Some people strap a parachute on their backs and ride a bicycle off the edge of a cliff. This is how they get their adrenaline high. Other people write novels. When it comes to the rush of inspiration, the heady wait-a-second-I’ve-changed-my-mind-oh-no-it’s-too-late wa –hoo of free falling crazy, sitting at your desk typing may seem worlds away from hurling yourself into nothing but one hundred meters of thin air, but look again.
The dopamine rush of a bright idea can, in every way, rival the brown-pants dive off a cliff. Heart pumping, mind numb, the writer who is in the grip of inspiration can only fall headlong, hope to manage which way is up, while the rush of something huge, unmanageable, un-tame, hurls us through itself.
Inspiration comes when it pleases, and leaves when it will, often evaporating while we are snagged by the undies on a branch jutting from the side of our cliff. We’re left hanging, nursing the wedgie of a lifetime, wondering if inspiration will come again, wondering what it all means, wondering where we left our safety rope.
The wallop of inspiration is that it allows us to bathe, ever so briefly, in the massiveness of story and all its possibilities. Inspiration allows us to run our fingers through the purpose of story, and hear the beating heart at its core. Inspiration fills our minds, senses, and emotions to overflowing in mere seconds. One moment we were rinsing conditioner from our hair, or weeding the garden, or making dinner, and the next we are transported, thrown off the cliff, and are headlong lost in an unnamable vastness that contains the entire universe and, miraculously, also the minute details of the story we are writing.
Inspiration is too big to handle. The teaspoon of it we experience at any one time is enough to overwhelm us. It takes us over. It throws us from the cliff without checking if we’ve got the parachute strapped to our backs (practiced writers wear theirs always, having learned the hard way what happens if caught unprepared).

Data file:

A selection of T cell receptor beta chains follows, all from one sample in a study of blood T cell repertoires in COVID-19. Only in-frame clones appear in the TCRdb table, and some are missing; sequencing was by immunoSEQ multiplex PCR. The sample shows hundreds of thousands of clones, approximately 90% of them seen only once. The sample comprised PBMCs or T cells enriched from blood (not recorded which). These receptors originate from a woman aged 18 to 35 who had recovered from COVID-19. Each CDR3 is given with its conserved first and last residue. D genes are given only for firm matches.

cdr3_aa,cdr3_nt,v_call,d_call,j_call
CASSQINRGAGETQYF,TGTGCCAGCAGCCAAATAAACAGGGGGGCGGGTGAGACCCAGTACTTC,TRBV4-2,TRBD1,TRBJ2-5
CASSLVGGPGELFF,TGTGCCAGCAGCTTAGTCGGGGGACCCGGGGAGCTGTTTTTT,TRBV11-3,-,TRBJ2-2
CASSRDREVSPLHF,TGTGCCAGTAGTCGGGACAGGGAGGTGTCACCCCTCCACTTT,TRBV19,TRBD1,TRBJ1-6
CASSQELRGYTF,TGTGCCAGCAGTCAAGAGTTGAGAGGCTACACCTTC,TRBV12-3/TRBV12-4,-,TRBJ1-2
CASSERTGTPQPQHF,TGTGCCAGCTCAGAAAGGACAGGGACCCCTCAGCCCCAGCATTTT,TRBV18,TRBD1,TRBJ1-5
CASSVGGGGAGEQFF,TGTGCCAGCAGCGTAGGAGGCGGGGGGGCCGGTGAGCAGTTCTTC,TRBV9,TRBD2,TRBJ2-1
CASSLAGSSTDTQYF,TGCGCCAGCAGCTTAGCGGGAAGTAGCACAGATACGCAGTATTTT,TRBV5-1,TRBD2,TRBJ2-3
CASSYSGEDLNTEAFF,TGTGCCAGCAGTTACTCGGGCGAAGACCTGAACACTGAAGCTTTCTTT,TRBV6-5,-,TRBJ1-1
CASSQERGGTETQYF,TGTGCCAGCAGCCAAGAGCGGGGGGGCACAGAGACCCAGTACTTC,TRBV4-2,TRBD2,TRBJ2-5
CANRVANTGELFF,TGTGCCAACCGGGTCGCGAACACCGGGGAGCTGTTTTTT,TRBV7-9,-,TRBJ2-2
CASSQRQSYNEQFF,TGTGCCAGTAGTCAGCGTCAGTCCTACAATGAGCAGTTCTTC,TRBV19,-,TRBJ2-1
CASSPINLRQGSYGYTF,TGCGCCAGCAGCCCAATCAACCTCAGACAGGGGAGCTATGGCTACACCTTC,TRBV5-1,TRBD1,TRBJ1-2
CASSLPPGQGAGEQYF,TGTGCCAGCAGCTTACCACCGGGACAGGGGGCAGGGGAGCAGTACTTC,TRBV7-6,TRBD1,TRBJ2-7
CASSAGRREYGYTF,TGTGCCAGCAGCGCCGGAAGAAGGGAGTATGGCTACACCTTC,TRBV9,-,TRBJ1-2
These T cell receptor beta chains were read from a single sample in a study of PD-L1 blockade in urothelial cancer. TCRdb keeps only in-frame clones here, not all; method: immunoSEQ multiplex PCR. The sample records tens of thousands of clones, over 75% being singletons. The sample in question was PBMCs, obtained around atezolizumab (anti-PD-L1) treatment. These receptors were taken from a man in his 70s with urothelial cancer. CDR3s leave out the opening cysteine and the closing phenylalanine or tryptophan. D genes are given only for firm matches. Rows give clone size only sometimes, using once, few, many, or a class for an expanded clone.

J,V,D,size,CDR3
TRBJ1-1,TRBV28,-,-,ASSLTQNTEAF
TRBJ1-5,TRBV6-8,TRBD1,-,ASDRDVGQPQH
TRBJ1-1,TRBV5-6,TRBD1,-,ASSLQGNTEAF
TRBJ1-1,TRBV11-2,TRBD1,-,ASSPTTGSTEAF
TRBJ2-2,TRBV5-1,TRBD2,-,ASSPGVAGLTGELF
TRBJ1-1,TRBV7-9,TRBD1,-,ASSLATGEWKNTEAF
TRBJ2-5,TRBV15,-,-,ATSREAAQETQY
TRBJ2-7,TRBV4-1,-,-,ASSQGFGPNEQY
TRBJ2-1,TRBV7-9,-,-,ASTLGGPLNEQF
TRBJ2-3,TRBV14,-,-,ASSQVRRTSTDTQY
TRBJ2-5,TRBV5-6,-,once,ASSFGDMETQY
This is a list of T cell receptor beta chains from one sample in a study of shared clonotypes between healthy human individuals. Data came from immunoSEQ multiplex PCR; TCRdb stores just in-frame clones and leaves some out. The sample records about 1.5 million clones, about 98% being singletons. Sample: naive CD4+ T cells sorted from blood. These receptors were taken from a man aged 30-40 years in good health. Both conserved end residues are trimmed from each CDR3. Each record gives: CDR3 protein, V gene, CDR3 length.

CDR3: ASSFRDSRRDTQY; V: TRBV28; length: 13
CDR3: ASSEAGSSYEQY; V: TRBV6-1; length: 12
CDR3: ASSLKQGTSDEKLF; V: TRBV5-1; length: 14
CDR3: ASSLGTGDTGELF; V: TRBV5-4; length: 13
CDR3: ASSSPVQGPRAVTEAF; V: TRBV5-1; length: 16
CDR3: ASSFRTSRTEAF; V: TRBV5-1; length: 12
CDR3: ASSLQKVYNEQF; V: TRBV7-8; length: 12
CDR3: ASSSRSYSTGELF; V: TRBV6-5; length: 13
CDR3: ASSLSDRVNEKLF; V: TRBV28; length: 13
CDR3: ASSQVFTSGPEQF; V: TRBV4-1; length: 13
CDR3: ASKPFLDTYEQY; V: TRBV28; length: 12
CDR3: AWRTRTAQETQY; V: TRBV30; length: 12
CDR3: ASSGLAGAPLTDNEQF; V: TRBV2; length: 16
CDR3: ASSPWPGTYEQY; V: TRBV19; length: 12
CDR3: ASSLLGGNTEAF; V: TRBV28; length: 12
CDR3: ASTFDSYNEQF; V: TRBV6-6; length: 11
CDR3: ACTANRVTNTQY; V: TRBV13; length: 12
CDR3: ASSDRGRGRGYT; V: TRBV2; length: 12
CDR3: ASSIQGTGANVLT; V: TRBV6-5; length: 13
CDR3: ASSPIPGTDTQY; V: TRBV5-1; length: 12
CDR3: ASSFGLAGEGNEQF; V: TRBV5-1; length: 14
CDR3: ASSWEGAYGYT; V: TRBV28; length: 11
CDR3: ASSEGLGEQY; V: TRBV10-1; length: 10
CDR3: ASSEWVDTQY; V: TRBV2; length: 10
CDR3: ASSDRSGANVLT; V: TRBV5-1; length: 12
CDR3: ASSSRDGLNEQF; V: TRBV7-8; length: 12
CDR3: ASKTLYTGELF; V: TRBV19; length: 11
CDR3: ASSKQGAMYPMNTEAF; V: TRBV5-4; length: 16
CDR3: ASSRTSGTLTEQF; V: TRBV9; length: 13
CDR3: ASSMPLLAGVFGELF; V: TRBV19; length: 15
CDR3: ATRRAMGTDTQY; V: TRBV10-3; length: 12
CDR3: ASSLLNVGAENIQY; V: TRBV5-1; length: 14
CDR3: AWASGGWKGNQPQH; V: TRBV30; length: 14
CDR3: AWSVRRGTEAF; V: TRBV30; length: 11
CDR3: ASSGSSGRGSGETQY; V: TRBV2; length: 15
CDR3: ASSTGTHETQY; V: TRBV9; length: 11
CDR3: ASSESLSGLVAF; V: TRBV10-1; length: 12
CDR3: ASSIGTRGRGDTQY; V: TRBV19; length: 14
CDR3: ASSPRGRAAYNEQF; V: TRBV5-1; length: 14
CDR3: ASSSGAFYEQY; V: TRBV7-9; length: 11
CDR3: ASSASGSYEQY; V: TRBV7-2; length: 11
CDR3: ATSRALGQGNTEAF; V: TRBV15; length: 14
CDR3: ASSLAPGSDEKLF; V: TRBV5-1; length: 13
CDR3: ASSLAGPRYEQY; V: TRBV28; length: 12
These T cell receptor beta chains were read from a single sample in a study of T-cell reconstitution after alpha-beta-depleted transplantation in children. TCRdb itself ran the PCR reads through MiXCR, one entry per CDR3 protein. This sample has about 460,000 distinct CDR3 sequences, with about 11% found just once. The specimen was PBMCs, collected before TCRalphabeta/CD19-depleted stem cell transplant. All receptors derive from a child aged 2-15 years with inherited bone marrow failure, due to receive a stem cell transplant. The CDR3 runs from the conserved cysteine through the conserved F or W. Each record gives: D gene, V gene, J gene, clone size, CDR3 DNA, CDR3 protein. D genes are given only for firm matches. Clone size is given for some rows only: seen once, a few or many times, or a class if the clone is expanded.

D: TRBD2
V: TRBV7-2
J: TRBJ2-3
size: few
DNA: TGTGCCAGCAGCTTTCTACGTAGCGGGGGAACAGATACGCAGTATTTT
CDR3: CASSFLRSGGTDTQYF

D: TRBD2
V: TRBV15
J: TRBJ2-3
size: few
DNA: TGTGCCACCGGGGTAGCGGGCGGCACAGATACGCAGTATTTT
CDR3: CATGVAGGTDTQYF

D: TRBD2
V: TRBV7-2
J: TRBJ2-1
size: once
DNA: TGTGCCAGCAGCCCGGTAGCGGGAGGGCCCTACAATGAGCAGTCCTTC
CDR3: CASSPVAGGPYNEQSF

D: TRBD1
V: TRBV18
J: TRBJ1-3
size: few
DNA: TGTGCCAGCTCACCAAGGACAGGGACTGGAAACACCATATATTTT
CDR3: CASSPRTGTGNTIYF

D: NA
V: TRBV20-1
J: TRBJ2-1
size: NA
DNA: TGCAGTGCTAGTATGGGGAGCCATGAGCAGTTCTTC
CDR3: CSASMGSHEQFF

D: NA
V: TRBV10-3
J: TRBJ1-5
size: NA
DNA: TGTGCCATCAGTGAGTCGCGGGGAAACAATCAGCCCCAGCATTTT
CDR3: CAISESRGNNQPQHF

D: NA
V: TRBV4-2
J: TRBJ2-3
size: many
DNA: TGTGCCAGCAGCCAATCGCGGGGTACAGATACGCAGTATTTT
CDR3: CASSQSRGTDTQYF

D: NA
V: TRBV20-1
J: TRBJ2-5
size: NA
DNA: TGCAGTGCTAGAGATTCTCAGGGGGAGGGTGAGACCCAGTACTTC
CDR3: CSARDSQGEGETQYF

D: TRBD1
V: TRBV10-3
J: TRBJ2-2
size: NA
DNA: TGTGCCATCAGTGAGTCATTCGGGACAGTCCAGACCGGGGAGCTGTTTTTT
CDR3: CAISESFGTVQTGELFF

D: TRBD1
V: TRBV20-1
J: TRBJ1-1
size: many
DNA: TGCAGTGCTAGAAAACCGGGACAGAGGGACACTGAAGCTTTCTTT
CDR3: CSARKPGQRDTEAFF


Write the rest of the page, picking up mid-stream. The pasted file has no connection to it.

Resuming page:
Inspiration isn’t the satisfactory click of things falling into place, rather, it’s a precipice from which we launch ourselves. It leads us, not into answers, but into better questions. It shows us what our sensible adult minds abandoned in childhood. It turns our ideas on their heads, inside out, upside down. Shakes loose all that can be shaken. If only we have the courage to keep leaping from high places.
Why does this happen? Where does it come from? When will I see it again? We don’t know, and that’s part of the thrill of it. We. Don’t. Know. And our only hope it to be excited by that. The not knowing has to turn us on. Because if it doesn’t we’ll dry up. This is genesis of all writer’s block: fear inspiration will not come.
You gotta love the not knowing. Long for the long wait. Resist chasing after inspiration even when your legs twitch to run. Wait for rain on a cloudless day.
We don’t own this thing, we can’t control it, we can’t demand from it, and it will defy our every timetable. Grab for it and it will bite you. Worse, it will leave you.
When it hits, it’s never at a convenient time. Never on purpose. It doesn’t roll over us when we are so busy, so deluded by our task of writing that we convinced ourselves it has anything to do with sitting at a desk and typing. Inspiration comes when our minds wander enough that we accidently forget all our rules about safety and what’s right and proper, and we skirt too close to the cliff’s edge.